The day after the birthday

Selam had a lovely birthday. She was celebrated at school with singing and every child drawing a cupcake for her.  She got many lovely gifts. She spoke on the phone with her grandparents and cousin. She picked out her very own birthday balloon at the store. She had pizza to eat–and cake and ice cream, and candles to blow out.  She got to share her dinner with her buddy W and his mama. Before bed, we read her new books and snuggled, and she fell asleep while I whispered in the dark to her.  “A you are awesome, B you are beautiful, C you’re courageous and D a great dancer….” It’s our alphabet of awesomeness.

But she was a little “off” all day–not sick, not tired, not anything I could put my finger on. Just off.

I wasn’t sure what it was.

But always, always, she tells me in her good time.

She woke up crying this morning. At first she couldn’t tell me why, and then she said, “why didn’t you tell my class about the day that I was born?”  In her class, a parent can come to morning meeting on a birthday and tell about the day the child was born or read a story. The teacher made it sound like something only a few parents did, mostly those that had wanted to bring cupcakes.  I did not know that this year, all the other kids who had birthdays so far had had a “mommy tells the birth story” experience.

“Is it because you had to go to work, or because I was adopted?” she said.

“I wasn’t there on the day that you were born, Selam.  M was. I bet you were beautiful.  What I know is this: you were born after the rainy season. You were born during the pretty time of year, when there are Meskel daisies everywhere.  Your mama probably felt you kicking and squirming around inside her belly during the New Year’s celebrations and during Meskel day.  You were swimming around there while they lit off bon fires and sang and danced and ate the yummiest food.  You were born right after all the wonderful parties when everyone is really happy and hopeful.”

She smiled a little bit and then said.

“Why did M die after I was born? Why didn’t she stay alive to be with me?”

“Nobody knows why sad things happen.  I bet she wanted to stay with you.  How could she not? You’re awesome.”

“I want two mommies. Like P (her friend).

“You have two mommies, Selam. Just because M is not alive doesn’t mean that she’s not your mommy still”

“I want you to be there when I’m born.”

“I know you do.”

“I love you.”

“More than ice cream.”

“More than coca”

“More than the moon”

“More than birthday cake.”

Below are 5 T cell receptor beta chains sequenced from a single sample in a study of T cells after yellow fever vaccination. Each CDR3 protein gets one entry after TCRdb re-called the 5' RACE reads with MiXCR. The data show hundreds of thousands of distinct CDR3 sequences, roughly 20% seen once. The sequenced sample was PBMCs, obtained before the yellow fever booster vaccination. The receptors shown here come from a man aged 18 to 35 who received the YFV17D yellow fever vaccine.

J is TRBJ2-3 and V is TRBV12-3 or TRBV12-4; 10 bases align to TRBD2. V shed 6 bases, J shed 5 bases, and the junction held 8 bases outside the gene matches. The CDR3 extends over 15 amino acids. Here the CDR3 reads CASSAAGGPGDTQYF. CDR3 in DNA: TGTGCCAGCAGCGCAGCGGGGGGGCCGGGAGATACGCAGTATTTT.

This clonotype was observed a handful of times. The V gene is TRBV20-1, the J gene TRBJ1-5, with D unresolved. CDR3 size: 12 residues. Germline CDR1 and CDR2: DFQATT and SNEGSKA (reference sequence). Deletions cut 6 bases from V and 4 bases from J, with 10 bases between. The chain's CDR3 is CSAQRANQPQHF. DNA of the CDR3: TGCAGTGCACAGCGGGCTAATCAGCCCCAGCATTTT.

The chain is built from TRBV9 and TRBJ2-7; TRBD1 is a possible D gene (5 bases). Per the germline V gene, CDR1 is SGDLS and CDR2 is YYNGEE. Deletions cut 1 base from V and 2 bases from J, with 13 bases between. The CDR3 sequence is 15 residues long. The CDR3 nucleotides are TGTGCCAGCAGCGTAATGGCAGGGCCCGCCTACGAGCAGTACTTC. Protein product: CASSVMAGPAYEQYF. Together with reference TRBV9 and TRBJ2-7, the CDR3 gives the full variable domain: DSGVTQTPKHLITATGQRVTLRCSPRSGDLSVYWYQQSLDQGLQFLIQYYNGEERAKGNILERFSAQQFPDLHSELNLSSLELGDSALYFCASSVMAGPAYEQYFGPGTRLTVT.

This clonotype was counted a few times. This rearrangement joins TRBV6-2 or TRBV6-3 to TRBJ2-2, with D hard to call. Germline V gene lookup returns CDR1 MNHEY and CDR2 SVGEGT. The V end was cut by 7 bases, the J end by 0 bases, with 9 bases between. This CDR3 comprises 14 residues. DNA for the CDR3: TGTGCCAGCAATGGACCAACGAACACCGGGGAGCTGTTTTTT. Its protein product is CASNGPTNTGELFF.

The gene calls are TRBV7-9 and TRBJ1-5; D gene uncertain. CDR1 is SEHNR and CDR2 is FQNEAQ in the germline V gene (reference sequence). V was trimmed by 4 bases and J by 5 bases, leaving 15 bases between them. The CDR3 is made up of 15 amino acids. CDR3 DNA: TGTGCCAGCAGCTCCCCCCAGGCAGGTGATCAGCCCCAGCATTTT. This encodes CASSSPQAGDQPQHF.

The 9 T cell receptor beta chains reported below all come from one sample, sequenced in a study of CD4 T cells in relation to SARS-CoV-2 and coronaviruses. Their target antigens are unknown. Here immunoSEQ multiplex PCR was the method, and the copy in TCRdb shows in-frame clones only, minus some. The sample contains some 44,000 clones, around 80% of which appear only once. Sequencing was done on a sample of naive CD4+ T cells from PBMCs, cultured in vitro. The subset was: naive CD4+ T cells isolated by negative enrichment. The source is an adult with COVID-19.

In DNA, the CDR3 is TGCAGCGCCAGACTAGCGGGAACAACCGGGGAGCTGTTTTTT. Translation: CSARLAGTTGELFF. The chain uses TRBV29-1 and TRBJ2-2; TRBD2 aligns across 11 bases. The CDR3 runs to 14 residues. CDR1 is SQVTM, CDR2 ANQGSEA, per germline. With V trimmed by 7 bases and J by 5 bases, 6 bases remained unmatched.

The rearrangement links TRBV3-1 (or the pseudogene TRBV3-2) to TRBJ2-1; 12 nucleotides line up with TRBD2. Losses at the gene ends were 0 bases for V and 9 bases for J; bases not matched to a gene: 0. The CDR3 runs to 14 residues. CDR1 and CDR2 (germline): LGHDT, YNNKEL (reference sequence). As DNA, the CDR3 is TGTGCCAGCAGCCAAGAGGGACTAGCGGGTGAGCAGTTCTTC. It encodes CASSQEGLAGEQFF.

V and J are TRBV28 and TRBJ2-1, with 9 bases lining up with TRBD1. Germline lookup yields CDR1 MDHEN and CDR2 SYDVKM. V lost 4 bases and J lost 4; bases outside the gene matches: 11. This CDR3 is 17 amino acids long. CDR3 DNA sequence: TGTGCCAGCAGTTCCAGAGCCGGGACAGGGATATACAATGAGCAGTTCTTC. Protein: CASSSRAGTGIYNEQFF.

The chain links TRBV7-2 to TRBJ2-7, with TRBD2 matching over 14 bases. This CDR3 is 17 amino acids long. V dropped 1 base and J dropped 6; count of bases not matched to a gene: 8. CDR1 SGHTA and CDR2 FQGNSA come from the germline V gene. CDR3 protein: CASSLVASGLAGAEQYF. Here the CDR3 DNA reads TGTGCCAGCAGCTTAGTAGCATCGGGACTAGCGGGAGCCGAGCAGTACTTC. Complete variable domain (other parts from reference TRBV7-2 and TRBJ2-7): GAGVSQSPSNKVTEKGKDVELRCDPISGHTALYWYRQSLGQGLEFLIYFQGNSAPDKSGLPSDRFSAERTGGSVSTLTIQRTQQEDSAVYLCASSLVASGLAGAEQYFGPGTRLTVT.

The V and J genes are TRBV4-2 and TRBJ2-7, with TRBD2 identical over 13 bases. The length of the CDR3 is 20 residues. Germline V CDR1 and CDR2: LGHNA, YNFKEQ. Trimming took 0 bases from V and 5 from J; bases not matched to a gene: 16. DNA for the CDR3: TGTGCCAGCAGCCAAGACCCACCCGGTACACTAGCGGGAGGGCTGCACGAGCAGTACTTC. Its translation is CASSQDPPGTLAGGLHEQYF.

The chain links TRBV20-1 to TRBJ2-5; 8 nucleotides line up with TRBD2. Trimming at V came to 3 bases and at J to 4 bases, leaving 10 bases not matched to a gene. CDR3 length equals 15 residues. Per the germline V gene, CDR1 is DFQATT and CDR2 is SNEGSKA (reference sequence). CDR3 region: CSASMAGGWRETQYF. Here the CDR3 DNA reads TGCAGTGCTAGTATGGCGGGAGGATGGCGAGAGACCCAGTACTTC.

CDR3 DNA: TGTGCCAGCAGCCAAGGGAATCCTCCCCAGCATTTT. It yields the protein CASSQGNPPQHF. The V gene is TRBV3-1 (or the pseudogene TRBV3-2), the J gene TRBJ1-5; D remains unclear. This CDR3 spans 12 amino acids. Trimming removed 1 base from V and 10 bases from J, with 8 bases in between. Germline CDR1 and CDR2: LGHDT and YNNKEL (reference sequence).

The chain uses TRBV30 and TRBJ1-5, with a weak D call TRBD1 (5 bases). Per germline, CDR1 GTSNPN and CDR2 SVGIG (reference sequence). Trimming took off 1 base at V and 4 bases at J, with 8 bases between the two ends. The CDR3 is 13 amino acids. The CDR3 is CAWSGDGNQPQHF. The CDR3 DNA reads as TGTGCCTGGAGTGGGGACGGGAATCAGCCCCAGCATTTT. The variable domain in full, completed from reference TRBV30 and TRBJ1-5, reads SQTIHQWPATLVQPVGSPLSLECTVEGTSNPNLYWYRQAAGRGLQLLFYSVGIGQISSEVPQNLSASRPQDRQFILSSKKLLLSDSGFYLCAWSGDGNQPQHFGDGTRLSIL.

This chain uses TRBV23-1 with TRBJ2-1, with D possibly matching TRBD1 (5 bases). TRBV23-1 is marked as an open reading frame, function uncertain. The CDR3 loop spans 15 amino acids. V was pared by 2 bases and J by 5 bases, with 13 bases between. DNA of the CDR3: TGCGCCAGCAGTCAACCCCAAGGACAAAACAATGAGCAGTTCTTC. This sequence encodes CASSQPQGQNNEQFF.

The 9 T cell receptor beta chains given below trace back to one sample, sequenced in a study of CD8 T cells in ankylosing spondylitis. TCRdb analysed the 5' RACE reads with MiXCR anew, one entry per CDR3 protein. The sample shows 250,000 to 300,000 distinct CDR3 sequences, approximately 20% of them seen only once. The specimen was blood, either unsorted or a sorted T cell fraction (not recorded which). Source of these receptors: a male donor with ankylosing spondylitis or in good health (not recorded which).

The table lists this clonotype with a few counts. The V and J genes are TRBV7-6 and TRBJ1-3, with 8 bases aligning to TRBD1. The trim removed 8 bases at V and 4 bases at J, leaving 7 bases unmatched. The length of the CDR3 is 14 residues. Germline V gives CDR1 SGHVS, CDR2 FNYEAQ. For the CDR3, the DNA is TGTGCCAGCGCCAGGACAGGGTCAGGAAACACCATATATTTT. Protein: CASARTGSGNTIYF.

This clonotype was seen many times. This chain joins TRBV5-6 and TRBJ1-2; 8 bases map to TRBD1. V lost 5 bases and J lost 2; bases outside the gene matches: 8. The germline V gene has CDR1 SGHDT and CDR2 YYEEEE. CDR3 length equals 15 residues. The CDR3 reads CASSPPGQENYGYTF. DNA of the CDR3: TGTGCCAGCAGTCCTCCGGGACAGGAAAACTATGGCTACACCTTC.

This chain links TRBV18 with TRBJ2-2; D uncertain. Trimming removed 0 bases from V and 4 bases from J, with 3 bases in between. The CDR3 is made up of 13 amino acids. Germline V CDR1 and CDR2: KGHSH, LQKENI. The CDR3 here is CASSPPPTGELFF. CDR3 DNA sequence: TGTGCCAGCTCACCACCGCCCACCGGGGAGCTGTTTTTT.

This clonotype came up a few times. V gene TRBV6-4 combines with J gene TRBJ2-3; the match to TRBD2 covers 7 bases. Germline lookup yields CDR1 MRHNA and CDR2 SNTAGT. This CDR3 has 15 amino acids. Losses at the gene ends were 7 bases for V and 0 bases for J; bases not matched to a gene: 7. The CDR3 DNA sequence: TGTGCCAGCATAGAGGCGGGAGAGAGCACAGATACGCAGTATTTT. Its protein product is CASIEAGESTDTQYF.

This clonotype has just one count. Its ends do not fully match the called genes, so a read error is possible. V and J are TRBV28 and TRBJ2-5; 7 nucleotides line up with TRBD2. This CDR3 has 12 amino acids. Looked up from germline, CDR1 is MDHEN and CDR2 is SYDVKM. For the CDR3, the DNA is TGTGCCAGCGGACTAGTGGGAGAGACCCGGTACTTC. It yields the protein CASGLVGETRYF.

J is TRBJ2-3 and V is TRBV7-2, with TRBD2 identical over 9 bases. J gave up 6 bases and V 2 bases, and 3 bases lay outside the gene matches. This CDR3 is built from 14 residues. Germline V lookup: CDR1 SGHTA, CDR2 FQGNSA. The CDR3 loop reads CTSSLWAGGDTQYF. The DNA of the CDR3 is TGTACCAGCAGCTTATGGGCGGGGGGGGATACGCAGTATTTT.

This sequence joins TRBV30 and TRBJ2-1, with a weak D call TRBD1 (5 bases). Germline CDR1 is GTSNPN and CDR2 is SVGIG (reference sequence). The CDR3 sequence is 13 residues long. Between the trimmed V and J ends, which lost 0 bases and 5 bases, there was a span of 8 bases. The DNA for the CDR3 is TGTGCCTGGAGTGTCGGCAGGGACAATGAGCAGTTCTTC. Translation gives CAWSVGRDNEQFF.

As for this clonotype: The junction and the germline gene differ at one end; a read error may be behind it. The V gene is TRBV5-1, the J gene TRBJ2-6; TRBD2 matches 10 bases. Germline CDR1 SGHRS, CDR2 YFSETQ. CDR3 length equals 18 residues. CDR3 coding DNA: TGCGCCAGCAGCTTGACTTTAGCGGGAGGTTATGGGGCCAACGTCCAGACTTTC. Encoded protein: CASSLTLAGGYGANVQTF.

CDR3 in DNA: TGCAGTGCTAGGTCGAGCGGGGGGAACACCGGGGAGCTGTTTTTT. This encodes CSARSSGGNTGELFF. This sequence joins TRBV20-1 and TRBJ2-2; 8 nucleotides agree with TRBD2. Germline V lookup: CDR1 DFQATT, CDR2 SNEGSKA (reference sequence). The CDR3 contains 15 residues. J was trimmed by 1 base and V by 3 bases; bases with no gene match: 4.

I wish I could make this all go away, honestly.  But that’s not what I signed on for.  Birthdays are hard when the one who gave you life is no longer here. This is true if you are 75 or if you are 5.  Though I love her more than I can begin to say, I would give anything for her mother to be alive, for this precious soul to have had the gift of a relationship that began in utero.  I tear up just writing those words, because my heart would split in two if I had to give her up, but if it were possible, I would do it.  Because I love her more than ice cream.

I would like to think that after a while birthdays won’t be tinged with this memory void, with this empty spot where a connection should be. But I would be wrong. That can’t happen. To lose the hurt is to dishonor the memory.

I hope heaven is like Our Town.  I hope M is up there somehow hearing all the stories, seeing her baby grow up, and knowing that I am not filling that hole up with something new and better, but rather maybe stretching the heart out, packing it full of extra love, so that the hole that is there is supported by a stronger, wider piece of wood. I think I just mixed about 20 metaphors. I think that’s probably the best I can do.

It’s the morning after her birthday.  I am grateful for her life, and for the one who gave it to her, and doing the best I can to hear the hard worries and hold her tight while she gives them voice.

I love her so much.

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8 thoughts on “The day after the birthday

  1. In my heart the fear of letting go that M had is coupled with such gratitude for where the child landed – hard to understand for me – never mind a child. But the world is a better place because of your willingness to put your heart in this rocky boat.

  2. ((( susan )))

    ((( M )))

    ((((((((((((( selam ))))))))))))))))

    i think you are telling selam just the right things. and that they are true — her birth mom could not be there for her, but loved her. and you love her more than anything, and are there for her always.

    that is a weird ritual in her K class, at least the way it has turned out. it might be better to ask parents to just deliver cupcakes and cheers.

    i remember another mother telling the K teacher in daughter’s class that ye olde family tree project would be problematic for her son, because “his father is not in the picture.” this was 17 years ago. there are all kinds of families, and a kindergartener doesn’t need to be put on the spot for not fitting some kind of mold.

    my stories about first meeting my kids are not kindergarten material, either, even though i’m their birth mom. will spare you the gory details, but i’d be at a loss if expected to do more than delivering cupcakes and cheer at the K celebrations.

  3. Pingback: Friday Link Love « The Blue Room

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